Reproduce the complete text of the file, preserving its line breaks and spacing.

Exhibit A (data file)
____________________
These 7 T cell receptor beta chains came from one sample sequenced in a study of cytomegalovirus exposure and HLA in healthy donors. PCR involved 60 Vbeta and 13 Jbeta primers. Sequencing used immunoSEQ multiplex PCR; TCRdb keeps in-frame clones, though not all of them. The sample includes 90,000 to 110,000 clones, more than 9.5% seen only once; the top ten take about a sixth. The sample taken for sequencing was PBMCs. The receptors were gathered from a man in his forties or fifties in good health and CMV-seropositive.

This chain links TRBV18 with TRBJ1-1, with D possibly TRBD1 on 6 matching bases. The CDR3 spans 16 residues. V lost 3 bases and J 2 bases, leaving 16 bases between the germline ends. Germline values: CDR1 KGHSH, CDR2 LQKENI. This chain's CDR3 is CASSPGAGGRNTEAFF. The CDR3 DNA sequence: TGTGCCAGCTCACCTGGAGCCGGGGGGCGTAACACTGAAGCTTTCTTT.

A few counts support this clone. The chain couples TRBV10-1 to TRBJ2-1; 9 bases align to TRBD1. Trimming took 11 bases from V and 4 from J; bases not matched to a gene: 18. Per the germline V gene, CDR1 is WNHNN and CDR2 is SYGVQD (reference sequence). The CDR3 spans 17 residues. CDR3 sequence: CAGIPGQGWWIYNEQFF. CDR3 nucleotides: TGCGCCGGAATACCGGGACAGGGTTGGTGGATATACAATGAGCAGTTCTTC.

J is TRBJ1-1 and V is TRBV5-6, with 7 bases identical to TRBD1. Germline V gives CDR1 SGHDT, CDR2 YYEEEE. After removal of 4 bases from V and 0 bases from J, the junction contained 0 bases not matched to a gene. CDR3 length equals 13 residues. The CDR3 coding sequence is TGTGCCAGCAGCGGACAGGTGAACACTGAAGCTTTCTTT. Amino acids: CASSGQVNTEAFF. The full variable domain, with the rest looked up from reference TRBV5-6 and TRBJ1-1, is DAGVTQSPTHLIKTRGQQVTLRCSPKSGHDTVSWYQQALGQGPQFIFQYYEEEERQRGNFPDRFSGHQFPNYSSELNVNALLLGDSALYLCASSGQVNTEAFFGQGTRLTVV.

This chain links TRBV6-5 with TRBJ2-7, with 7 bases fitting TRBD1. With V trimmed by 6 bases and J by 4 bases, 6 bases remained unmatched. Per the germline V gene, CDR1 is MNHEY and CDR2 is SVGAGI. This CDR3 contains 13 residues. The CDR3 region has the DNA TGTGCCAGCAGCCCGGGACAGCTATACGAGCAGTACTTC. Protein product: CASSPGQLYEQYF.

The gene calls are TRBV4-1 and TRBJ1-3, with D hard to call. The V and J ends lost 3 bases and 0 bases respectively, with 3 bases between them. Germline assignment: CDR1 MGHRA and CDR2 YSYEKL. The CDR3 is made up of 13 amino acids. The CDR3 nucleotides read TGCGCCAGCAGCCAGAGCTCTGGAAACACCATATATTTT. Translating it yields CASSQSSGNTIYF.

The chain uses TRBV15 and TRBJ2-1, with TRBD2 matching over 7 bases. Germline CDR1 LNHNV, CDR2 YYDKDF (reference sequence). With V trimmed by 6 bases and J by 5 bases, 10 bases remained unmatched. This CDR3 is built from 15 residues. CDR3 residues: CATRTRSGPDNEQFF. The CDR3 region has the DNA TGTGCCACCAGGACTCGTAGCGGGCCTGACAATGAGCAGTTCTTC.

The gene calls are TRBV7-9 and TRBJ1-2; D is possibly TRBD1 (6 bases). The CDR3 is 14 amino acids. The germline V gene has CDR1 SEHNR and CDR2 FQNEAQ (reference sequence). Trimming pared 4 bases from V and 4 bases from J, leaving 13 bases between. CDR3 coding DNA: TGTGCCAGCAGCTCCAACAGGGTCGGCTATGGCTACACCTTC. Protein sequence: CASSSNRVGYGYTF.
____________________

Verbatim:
These 7 T cell receptor beta chains came from one sample sequenced in a study of cytomegalovirus exposure and HLA in healthy donors. PCR involved 60 Vbeta and 13 Jbeta primers. Sequencing used immunoSEQ multiplex PCR; TCRdb keeps in-frame clones, though not all of them. The sample includes 90,000 to 110,000 clones, more than 9.5% seen only once; the top ten take about a sixth. The sample taken for sequencing was PBMCs. The receptors were gathered from a man in his forties or fifties in good health and CMV-seropositive.

This chain links TRBV18 with TRBJ1-1, with D possibly TRBD1 on 6 matching bases. The CDR3 spans 16 residues. V lost 3 bases and J 2 bases, leaving 16 bases between the germline ends. Germline values: CDR1 KGHSH, CDR2 LQKENI. This chain's CDR3 is CASSPGAGGRNTEAFF. The CDR3 DNA sequence: TGTGCCAGCTCACCTGGAGCCGGGGGGCGTAACACTGAAGCTTTCTTT.

A few counts support this clone. The chain couples TRBV10-1 to TRBJ2-1; 9 bases align to TRBD1. Trimming took 11 bases from V and 4 from J; bases not matched to a gene: 18. Per the germline V gene, CDR1 is WNHNN and CDR2 is SYGVQD (reference sequence). The CDR3 spans 17 residues. CDR3 sequence: CAGIPGQGWWIYNEQFF. CDR3 nucleotides: TGCGCCGGAATACCGGGACAGGGTTGGTGGATATACAATGAGCAGTTCTTC.

J is TRBJ1-1 and V is TRBV5-6, with 7 bases identical to TRBD1. Germline V gives CDR1 SGHDT, CDR2 YYEEEE. After removal of 4 bases from V and 0 bases from J, the junction contained 0 bases not matched to a gene. CDR3 length equals 13 residues. The CDR3 coding sequence is TGTGCCAGCAGCGGACAGGTGAACACTGAAGCTTTCTTT. Amino acids: CASSGQVNTEAFF. The full variable domain, with the rest looked up from reference TRBV5-6 and TRBJ1-1, is DAGVTQSPTHLIKTRGQQVTLRCSPKSGHDTVSWYQQALGQGPQFIFQYYEEEERQRGNFPDRFSGHQFPNYSSELNVNALLLGDSALYLCASSGQVNTEAFFGQGTRLTVV.

This chain links TRBV6-5 with TRBJ2-7, with 7 bases fitting TRBD1. With V trimmed by 6 bases and J by 4 bases, 6 bases remained unmatched. Per the germline V gene, CDR1 is MNHEY and CDR2 is SVGAGI. This CDR3 contains 13 residues. The CDR3 region has the DNA TGTGCCAGCAGCCCGGGACAGCTATACGAGCAGTACTTC. Protein product: CASSPGQLYEQYF.

The gene calls are TRBV4-1 and TRBJ1-3, with D hard to call. The V and J ends lost 3 bases and 0 bases respectively, with 3 bases between them. Germline assignment: CDR1 MGHRA and CDR2 YSYEKL. The CDR3 is made up of 13 amino acids. The CDR3 nucleotides read TGCGCCAGCAGCCAGAGCTCTGGAAACACCATATATTTT. Translating it yields CASSQSSGNTIYF.

The chain uses TRBV15 and TRBJ2-1, with TRBD2 matching over 7 bases. Germline CDR1 LNHNV, CDR2 YYDKDF (reference sequence). With V trimmed by 6 bases and J by 5 bases, 10 bases remained unmatched. This CDR3 is built from 15 residues. CDR3 residues: CATRTRSGPDNEQFF. The CDR3 region has the DNA TGTGCCACCAGGACTCGTAGCGGGCCTGACAATGAGCAGTTCTTC.

The gene calls are TRBV7-9 and TRBJ1-2; D is possibly TRBD1 (6 bases). The CDR3 is 14 amino acids. The germline V gene has CDR1 SEHNR and CDR2 FQNEAQ (reference sequence). Trimming pared 4 bases from V and 4 bases from J, leaving 13 bases between. CDR3 coding DNA: TGTGCCAGCAGCTCCAACAGGGTCGGCTATGGCTACACCTTC. Protein sequence: CASSSNRVGYGYTF.